The characters themselves are a bundle of fun. The leading girls are each beautiful in their own way, usually portraying a particular stereotype, be they air-headed schoolgirl, wanna-be lolicon, flat-chested tomboy, or unemotional goth. The leading guys are equally well stereotyped, though all are ultimately perverts!

But each character has hidden depths and relationships with the other characters that are worth exploring. The interactions between Natsumi (*dreamy sigh* … Natsumi-san …) and Iruka2 are amusing, but once you learn the history behind them, many, many hours into the story, it all makes even more sense. The script writers and translators have done a wonderful job capturing the inherent silliness that pervades the Judgement 7 base; though the story itself is great, the characters really take it to the next level.

All characters, including the protagonist, Reiji, are fully voiced and fit the characters to a tee. Owari-san sounds perfect; Iruka2 is suitably annoying, but very enthusiastic; and Yuno’s actor speaks brilliant bimbo. They’re all excellent.

Mammary Weapons

Our World is Ended tells a rather long (for a VN) and convoluted story about computer games, social interaction, and breasts.

Yes, there is SO much talk about breasts that even though there’s absolutely no nudity or sex scenes, you’d most definitely be forgiven for think it’s a “boobie game”. Owari-san is continually referred to as “the pervert” and with good reason: almost every discussion with him includes at least one innuendo, and Yuno’s breasts not being mentioned in a discussion — or, in contrast, Asano’s — is a rarity.

I can imagine that some people might feel a little uncomfortable with all of this innuendo and breast-related humour, and indeed in a workplace in the real world it would be completely unacceptable. But that’s what makes it so much fun here! It’s harmless, hilarious, and sometimes — I confess — cringe-worthy. The writers and translators have done an excellent of taking something obviously inappropriate and making it a running theme of the game. I cracked up in the X-Calibur creation scene and even 20 hours in I was still getting an occasional laugh from the comments about Yuno’s “mammary weapons” and Asano’s lack thereof. It’s tasteless, but brilliant!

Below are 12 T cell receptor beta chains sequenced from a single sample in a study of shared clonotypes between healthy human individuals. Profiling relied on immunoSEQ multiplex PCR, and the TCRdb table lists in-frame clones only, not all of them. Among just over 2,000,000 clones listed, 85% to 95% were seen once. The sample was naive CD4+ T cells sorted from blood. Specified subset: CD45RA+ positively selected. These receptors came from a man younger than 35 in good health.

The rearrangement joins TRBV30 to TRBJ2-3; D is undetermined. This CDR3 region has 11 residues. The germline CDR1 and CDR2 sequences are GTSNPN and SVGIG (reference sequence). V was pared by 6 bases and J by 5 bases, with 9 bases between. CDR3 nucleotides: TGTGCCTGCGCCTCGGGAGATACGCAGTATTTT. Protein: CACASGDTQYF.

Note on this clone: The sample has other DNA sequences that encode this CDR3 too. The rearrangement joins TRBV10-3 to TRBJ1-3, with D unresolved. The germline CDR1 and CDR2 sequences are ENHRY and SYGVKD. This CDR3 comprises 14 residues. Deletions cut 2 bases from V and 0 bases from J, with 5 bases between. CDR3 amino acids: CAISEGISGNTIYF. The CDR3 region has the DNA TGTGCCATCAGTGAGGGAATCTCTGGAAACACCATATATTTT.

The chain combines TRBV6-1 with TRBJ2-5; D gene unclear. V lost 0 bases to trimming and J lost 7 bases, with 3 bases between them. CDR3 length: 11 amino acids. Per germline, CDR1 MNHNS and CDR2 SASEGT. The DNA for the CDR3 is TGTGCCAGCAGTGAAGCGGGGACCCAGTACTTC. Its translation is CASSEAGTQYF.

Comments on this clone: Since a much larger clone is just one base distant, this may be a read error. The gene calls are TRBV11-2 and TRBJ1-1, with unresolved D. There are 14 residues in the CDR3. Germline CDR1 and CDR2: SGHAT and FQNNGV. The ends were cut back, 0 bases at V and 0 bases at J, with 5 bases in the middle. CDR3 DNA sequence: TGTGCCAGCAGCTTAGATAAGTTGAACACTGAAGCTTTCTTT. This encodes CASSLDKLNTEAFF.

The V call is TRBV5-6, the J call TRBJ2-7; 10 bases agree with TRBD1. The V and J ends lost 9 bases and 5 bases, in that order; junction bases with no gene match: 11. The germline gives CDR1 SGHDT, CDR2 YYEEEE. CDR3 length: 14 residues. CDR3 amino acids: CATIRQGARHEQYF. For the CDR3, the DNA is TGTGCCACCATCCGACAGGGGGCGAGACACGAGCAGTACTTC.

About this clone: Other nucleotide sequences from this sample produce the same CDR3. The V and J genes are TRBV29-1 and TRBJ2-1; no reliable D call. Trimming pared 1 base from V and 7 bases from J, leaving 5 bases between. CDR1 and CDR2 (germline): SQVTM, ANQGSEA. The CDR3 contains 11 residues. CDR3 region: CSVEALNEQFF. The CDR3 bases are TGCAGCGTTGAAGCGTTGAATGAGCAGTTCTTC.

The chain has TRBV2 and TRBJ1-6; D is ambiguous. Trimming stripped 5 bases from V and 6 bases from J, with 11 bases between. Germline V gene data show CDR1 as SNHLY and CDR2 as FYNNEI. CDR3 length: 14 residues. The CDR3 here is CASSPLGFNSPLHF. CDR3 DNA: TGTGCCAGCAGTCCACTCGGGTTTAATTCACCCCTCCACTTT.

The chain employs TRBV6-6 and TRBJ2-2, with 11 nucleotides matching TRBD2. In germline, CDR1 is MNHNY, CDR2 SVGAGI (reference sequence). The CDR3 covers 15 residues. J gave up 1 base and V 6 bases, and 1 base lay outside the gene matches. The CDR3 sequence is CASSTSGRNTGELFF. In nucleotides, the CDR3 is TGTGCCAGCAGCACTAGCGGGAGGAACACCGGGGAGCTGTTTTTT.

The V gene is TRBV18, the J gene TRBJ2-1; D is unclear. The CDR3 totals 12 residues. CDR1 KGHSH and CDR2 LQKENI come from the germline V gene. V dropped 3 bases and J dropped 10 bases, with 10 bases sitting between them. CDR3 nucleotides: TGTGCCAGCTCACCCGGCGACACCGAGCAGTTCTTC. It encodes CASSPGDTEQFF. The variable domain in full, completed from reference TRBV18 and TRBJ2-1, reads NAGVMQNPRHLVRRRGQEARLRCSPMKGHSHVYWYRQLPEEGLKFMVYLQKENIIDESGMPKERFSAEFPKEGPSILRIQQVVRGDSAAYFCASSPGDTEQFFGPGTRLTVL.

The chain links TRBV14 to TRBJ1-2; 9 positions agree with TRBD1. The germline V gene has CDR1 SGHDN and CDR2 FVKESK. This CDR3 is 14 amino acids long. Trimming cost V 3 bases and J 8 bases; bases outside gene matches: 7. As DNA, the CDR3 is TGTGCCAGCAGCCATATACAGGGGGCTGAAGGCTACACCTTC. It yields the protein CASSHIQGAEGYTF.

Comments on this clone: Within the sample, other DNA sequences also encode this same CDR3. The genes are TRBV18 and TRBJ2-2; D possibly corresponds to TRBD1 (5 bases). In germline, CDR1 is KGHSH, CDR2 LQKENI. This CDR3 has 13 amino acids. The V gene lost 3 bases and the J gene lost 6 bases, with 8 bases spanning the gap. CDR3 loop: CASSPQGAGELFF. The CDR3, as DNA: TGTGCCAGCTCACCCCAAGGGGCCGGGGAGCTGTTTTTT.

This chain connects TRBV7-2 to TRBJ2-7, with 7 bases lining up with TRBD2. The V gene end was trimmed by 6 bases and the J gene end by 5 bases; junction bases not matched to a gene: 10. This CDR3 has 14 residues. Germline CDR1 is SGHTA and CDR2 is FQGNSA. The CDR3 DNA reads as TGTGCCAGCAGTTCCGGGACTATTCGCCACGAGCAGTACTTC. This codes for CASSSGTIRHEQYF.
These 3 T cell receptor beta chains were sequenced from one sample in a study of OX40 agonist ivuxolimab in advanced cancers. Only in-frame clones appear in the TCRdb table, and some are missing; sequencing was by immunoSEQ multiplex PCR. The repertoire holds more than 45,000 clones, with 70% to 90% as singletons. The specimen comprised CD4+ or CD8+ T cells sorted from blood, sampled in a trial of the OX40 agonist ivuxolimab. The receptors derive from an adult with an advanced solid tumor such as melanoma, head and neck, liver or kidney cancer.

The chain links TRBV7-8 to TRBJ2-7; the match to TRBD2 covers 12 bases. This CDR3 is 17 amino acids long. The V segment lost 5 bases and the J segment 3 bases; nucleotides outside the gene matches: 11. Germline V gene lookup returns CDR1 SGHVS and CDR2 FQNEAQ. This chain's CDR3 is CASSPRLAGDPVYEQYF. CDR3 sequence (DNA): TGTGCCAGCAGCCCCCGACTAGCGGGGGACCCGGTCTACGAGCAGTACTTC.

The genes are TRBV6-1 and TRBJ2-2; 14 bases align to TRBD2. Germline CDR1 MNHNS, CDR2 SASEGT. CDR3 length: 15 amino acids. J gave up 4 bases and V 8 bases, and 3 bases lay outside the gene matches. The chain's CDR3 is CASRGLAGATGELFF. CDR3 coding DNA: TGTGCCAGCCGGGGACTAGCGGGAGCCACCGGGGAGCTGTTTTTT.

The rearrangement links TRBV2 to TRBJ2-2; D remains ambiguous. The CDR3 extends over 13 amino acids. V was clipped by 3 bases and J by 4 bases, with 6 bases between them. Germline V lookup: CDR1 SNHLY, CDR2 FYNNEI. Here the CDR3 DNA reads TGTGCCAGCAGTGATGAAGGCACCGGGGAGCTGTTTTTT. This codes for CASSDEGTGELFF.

So what about the plot, when it’s not focused on breasts? It’s exceptional, too!

I don’t want to say too much as I’m sure I’ll give away some of the game’s secrets if I do, but suffice it to say I’ve not become bored with it at all in spite of its length (ooer!). With a bit of suspension of disbelief, it’s detailed enough to be almost believable and I thought it was rather clever. I noticed only a couple of small plot holes and they didn’t matter at all in the grand scheme of the story.

Selection of Soul

The actual gameplay in OWiE is almost entirely like basically every other visual novel, mostly just watching and listening and following along, making an occasional choice from an on-screen list of a small number of choices. But there’s one exception: “Selection of Soul”.

I don’t know where the name comes from, but the Selection of Soul sequences provide a second way to influence the story. Ultimately they’re just another way of selecting a choice from a small group, but they’re presented as a series of variable-speed scrolling choices that move across the screen, meaning that you may have to take a chance on a fast-moving choice before you’ve seen all the alternatives. If you fail to choose anything then that in itself is a choice, and the story will progress based on that.

It’s simple and doesn’t really make any special kind of sense in relation to the rest of the game, but it works well and it’s nice to have a bit of variation.

Ultimately many of the choices — both normally selected and “soul-selected” — seem to have little or no effect beyond changing a few lines of subsequent dialog, but the game does feature many choices, multiple endings, and a large number of Steam Achievements, further expanding the expected play time for anyone interested in seeing how the story would have turned out had they made different choices along the way. To give a basic idea of the story’s length, my first playthrough took approximately 25 hours. I’m now up to just over 31 hours and I’ve seen two endings so far.

Supporting the replayability is a very fast and easy-to-use skip feature, a large number of save slots (90, I think) including screenshots and game times to make them easy to navigate, a backlog / history allowing jump to any line of text from the current session, and fast loading and saving, all making it easy to jump around in the story.


Our World is Ended is wonderful. The script is brilliant, funny, and emotional. The characters fit so many stereotypical roles, but they do it so, so well; it’s hard to not care about what happens to them. The story is convoluted and crazy, and manages to stay interesting through the many hours it’ll take you to read it. And the presentation is top notch: beautiful art; great sound, music, and voices; and simply the most impressive VN interface I’ve seen. The many unlockables, multiple endings, and Steam Achievements provide some replayability, too.

It’s let down only by the relatively small number of poses, animations, and expressions on the otherwise-fantastic characters, and, sadly, the lack of attention to detail in the English text; there are so many errors! Another editing pass before release would have seen it receive the Autosave rating that it otherwise deserved.